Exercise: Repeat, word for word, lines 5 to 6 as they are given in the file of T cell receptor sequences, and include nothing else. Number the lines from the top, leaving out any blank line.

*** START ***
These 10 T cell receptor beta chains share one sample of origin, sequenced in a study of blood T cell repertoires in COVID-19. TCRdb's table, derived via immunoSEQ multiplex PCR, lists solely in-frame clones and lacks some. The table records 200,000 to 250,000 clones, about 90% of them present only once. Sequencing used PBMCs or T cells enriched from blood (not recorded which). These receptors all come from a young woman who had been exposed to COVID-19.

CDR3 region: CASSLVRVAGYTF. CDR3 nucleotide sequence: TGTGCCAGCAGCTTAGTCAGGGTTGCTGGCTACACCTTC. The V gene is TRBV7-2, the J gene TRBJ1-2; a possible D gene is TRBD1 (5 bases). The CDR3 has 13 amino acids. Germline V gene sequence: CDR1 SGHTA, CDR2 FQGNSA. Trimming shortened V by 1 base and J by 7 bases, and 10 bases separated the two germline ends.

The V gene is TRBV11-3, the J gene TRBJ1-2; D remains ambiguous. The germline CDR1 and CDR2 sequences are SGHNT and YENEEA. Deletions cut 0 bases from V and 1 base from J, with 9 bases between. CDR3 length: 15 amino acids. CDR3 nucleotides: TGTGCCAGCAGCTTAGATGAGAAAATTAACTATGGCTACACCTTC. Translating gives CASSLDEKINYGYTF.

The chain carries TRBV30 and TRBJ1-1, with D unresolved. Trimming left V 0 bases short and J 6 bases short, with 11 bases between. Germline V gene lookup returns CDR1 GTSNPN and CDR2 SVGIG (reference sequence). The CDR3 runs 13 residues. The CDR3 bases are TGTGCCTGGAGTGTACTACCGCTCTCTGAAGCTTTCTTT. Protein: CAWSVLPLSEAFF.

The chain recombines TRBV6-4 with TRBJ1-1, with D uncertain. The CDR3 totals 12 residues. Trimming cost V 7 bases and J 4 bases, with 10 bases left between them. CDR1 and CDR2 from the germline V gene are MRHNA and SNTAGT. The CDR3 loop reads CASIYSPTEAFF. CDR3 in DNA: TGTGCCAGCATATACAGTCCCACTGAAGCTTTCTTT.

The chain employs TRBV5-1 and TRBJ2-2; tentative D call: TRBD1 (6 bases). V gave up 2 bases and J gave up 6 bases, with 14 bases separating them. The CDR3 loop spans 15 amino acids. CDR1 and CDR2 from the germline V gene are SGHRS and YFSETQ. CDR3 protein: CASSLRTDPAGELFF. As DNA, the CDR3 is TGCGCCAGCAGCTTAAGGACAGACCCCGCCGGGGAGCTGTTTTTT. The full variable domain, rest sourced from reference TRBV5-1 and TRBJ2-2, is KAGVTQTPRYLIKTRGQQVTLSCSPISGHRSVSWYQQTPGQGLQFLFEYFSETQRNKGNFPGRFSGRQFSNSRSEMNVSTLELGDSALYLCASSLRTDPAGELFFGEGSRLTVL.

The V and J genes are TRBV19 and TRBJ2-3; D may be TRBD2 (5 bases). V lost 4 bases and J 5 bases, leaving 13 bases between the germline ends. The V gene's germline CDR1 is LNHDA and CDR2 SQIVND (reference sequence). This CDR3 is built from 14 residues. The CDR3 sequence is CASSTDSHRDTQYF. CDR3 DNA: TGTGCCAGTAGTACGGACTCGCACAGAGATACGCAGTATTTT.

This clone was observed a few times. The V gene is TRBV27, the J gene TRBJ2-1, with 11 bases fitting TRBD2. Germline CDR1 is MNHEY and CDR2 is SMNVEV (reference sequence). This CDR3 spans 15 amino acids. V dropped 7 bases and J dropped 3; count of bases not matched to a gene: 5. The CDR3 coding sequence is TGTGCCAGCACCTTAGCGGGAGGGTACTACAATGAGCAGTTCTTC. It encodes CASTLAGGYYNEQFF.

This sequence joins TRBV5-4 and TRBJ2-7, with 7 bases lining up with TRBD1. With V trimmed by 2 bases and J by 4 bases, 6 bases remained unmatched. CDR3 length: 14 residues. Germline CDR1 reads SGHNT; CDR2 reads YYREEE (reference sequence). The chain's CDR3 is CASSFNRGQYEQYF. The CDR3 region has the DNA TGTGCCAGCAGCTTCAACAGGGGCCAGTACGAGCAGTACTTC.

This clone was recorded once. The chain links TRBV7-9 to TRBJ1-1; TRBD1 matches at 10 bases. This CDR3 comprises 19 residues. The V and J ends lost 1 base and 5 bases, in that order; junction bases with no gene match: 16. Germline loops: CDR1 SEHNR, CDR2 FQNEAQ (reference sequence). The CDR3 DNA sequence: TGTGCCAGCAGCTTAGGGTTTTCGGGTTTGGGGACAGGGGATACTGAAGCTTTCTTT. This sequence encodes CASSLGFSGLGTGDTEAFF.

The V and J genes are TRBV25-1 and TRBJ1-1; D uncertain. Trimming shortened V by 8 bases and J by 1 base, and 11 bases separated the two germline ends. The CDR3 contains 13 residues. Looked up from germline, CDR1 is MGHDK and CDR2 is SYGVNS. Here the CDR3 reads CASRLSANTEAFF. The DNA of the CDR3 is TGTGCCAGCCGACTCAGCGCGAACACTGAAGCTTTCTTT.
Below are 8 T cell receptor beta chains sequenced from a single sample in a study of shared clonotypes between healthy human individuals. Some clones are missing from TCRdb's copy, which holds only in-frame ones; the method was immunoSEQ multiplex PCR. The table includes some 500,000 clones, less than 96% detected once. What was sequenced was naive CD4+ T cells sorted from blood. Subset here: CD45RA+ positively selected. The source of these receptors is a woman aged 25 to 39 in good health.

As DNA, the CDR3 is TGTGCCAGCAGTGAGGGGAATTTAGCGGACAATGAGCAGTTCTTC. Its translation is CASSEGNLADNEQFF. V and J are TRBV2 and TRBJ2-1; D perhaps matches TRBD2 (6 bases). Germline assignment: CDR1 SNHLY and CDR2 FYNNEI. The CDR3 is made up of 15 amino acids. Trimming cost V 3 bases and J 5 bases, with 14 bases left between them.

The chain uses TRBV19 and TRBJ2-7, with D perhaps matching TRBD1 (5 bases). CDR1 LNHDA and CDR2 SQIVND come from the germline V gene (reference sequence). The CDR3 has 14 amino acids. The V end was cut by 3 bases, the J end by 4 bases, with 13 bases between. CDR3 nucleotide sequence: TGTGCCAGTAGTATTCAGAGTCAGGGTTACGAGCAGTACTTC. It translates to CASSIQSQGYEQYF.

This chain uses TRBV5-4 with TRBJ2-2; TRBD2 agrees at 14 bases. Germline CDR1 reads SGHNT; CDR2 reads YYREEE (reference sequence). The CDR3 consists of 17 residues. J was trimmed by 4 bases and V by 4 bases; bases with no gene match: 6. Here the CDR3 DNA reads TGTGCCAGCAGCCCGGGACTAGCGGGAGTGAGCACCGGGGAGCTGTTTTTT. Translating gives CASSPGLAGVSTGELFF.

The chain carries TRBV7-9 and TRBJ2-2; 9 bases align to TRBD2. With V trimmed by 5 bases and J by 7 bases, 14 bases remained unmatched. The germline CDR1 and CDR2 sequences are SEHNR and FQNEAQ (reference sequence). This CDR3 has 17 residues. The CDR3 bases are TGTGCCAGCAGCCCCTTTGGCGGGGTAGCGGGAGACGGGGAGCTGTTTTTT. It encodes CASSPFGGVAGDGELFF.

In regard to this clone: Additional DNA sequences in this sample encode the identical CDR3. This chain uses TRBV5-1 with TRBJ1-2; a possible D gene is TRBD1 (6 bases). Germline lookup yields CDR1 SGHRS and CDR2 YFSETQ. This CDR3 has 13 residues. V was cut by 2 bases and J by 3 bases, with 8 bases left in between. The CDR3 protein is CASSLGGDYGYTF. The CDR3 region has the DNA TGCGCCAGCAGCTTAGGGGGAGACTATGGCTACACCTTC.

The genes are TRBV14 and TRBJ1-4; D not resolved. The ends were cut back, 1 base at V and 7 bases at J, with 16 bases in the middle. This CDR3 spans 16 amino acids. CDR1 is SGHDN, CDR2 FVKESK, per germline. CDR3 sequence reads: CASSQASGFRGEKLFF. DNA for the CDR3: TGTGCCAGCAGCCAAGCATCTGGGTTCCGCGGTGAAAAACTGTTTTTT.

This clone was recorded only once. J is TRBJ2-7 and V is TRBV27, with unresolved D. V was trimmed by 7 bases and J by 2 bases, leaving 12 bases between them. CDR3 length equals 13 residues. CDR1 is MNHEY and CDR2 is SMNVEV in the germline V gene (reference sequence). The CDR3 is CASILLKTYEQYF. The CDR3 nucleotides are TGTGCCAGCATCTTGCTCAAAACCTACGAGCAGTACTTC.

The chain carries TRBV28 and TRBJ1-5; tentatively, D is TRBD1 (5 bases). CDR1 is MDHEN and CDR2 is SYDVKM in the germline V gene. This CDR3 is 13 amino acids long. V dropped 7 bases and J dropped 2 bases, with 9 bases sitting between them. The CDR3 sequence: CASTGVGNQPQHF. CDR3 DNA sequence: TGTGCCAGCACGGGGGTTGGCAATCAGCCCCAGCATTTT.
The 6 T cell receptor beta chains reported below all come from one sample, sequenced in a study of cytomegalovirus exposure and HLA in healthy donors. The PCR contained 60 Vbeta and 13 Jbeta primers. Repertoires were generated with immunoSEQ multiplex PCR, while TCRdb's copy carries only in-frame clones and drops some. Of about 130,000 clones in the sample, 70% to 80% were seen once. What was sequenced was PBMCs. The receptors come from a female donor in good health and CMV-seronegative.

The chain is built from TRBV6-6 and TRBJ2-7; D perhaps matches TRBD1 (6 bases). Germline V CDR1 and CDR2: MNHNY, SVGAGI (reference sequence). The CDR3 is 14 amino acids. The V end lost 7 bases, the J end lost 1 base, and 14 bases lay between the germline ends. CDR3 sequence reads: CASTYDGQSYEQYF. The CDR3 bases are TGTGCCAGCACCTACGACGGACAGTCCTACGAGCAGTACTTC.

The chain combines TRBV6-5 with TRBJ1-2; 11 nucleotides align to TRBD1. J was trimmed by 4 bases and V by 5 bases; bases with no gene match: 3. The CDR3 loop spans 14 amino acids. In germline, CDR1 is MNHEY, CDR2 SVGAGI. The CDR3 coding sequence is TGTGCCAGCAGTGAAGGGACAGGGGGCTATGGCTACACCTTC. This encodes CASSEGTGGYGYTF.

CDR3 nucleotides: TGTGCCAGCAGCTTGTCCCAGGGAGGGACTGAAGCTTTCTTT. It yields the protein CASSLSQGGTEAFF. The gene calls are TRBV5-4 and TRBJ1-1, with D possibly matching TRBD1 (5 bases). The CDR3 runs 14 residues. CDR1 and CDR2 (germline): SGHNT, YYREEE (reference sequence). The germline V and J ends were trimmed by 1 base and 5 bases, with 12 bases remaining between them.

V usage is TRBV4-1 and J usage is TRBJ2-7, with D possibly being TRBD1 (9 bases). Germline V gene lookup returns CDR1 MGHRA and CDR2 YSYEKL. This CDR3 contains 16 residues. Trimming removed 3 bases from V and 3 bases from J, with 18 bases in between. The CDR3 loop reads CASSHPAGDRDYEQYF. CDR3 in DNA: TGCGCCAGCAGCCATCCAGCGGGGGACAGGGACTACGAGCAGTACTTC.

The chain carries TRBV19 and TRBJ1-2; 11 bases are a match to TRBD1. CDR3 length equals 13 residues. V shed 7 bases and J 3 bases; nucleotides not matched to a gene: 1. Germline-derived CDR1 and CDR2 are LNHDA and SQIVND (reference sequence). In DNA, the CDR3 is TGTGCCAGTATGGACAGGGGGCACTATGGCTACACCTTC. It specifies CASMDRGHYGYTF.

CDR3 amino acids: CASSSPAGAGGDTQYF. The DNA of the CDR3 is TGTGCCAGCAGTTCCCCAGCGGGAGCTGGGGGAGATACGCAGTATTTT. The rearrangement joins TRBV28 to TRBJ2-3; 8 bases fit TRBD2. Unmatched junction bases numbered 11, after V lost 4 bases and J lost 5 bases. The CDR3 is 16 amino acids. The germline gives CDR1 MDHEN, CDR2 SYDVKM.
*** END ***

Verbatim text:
The chain recombines TRBV6-4 with TRBJ1-1, with D uncertain. The CDR3 totals 12 residues. Trimming cost V 7 bases and J 4 bases, with 10 bases left between them. CDR1 and CDR2 from the germline V gene are MRHNA and SNTAGT. The CDR3 loop reads CASIYSPTEAFF. CDR3 in DNA: TGTGCCAGCATATACAGTCCCACTGAAGCTTTCTTT.

The chain employs TRBV5-1 and TRBJ2-2; tentative D call: TRBD1 (6 bases). V gave up 2 bases and J gave up 6 bases, with 14 bases separating them. The CDR3 loop spans 15 amino acids. CDR1 and CDR2 from the germline V gene are SGHRS and YFSETQ. CDR3 protein: CASSLRTDPAGELFF. As DNA, the CDR3 is TGCGCCAGCAGCTTAAGGACAGACCCCGCCGGGGAGCTGTTTTTT. The full variable domain, rest sourced from reference TRBV5-1 and TRBJ2-2, is KAGVTQTPRYLIKTRGQQVTLSCSPISGHRSVSWYQQTPGQGLQFLFEYFSETQRNKGNFPGRFSGRQFSNSRSEMNVSTLELGDSALYLCASSLRTDPAGELFFGEGSRLTVL.